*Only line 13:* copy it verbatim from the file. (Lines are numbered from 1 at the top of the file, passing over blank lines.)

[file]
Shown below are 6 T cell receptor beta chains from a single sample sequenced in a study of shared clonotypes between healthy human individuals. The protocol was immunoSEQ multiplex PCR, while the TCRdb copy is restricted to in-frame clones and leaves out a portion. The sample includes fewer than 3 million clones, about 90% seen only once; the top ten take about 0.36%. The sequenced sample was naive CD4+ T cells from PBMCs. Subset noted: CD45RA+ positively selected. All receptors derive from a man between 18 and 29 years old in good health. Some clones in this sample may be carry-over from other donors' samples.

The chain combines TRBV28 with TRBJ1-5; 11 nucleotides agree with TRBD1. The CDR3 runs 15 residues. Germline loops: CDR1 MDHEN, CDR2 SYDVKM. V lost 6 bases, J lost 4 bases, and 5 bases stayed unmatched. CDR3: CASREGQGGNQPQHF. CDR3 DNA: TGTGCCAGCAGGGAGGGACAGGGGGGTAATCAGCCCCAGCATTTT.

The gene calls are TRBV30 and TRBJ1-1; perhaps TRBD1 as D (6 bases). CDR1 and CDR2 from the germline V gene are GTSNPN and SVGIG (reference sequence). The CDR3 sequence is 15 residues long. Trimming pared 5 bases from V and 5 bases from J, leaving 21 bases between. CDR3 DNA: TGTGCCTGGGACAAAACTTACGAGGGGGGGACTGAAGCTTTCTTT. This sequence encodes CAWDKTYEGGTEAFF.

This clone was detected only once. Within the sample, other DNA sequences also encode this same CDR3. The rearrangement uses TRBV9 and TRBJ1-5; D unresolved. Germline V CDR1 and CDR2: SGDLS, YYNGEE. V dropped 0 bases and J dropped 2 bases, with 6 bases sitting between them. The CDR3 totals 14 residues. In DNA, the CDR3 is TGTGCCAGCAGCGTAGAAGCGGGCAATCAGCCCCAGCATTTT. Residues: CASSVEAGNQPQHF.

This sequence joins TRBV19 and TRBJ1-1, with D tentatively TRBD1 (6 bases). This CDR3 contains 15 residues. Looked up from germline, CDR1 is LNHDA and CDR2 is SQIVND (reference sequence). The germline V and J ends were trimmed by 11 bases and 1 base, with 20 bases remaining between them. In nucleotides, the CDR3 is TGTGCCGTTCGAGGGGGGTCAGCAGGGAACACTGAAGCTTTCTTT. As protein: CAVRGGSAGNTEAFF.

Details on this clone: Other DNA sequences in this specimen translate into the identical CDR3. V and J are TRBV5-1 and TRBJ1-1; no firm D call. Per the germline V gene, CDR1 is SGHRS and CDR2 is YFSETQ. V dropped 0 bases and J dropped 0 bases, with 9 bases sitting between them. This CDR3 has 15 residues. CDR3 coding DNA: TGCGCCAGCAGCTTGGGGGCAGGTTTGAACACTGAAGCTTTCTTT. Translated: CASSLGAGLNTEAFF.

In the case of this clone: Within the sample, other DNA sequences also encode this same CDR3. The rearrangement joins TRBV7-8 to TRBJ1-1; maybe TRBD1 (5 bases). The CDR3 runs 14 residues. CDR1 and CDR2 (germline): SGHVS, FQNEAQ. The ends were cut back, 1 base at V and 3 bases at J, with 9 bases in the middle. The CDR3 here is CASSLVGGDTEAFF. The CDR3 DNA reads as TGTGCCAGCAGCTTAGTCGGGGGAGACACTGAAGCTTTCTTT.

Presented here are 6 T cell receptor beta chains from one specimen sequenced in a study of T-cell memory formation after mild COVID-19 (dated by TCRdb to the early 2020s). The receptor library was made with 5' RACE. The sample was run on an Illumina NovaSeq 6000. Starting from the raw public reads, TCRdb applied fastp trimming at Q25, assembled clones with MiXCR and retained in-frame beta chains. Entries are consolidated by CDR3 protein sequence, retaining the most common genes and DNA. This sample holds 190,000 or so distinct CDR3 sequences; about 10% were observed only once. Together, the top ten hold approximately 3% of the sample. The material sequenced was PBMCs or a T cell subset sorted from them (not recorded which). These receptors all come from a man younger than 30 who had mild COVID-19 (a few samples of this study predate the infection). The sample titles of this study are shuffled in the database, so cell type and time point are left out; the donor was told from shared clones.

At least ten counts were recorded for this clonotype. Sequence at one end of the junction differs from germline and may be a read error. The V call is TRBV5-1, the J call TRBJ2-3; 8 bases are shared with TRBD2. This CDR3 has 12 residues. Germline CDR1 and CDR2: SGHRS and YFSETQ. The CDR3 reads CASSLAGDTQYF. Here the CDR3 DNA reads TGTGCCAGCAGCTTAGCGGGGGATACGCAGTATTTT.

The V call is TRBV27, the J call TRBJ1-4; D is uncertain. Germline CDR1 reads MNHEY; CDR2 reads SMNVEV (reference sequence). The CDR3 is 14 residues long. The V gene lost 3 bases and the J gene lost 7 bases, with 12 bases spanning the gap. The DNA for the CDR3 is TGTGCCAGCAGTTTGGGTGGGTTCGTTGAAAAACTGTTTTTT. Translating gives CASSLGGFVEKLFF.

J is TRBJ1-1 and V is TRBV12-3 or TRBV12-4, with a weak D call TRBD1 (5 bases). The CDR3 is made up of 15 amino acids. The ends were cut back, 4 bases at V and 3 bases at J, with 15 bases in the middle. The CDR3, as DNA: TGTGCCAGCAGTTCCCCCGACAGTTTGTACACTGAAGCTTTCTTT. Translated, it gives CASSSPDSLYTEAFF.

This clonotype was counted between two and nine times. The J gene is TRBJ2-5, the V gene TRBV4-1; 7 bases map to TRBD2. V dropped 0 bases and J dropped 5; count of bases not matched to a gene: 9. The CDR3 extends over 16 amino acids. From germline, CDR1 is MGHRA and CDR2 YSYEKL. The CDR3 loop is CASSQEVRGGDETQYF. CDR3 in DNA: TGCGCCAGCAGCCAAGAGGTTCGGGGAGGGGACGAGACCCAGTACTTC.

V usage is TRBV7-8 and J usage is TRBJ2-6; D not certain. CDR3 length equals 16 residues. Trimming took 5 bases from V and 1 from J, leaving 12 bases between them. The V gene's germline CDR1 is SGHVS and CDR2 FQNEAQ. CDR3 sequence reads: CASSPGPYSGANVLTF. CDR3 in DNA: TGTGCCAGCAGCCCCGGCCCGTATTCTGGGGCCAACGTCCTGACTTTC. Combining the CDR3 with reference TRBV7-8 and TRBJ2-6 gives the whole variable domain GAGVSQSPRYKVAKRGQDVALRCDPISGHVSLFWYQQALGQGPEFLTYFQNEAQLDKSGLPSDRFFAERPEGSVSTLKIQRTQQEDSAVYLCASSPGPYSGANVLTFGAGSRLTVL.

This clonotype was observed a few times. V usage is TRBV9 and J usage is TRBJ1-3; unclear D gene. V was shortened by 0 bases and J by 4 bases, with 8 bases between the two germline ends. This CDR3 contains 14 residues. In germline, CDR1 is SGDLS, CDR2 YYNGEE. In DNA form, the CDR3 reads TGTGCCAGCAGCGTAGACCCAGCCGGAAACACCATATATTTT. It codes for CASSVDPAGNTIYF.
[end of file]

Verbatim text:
V usage is TRBV7-8 and J usage is TRBJ2-6; D not certain. CDR3 length equals 16 residues. Trimming took 5 bases from V and 1 from J, leaving 12 bases between them. The V gene's germline CDR1 is SGHVS and CDR2 FQNEAQ. CDR3 sequence reads: CASSPGPYSGANVLTF. CDR3 in DNA: TGTGCCAGCAGCCCCGGCCCGTATTCTGGGGCCAACGTCCTGACTTTC. Combining the CDR3 with reference TRBV7-8 and TRBJ2-6 gives the whole variable domain GAGVSQSPRYKVAKRGQDVALRCDPISGHVSLFWYQQALGQGPEFLTYFQNEAQLDKSGLPSDRFFAERPEGSVSTLKIQRTQQEDSAVYLCASSPGPYSGANVLTFGAGSRLTVL.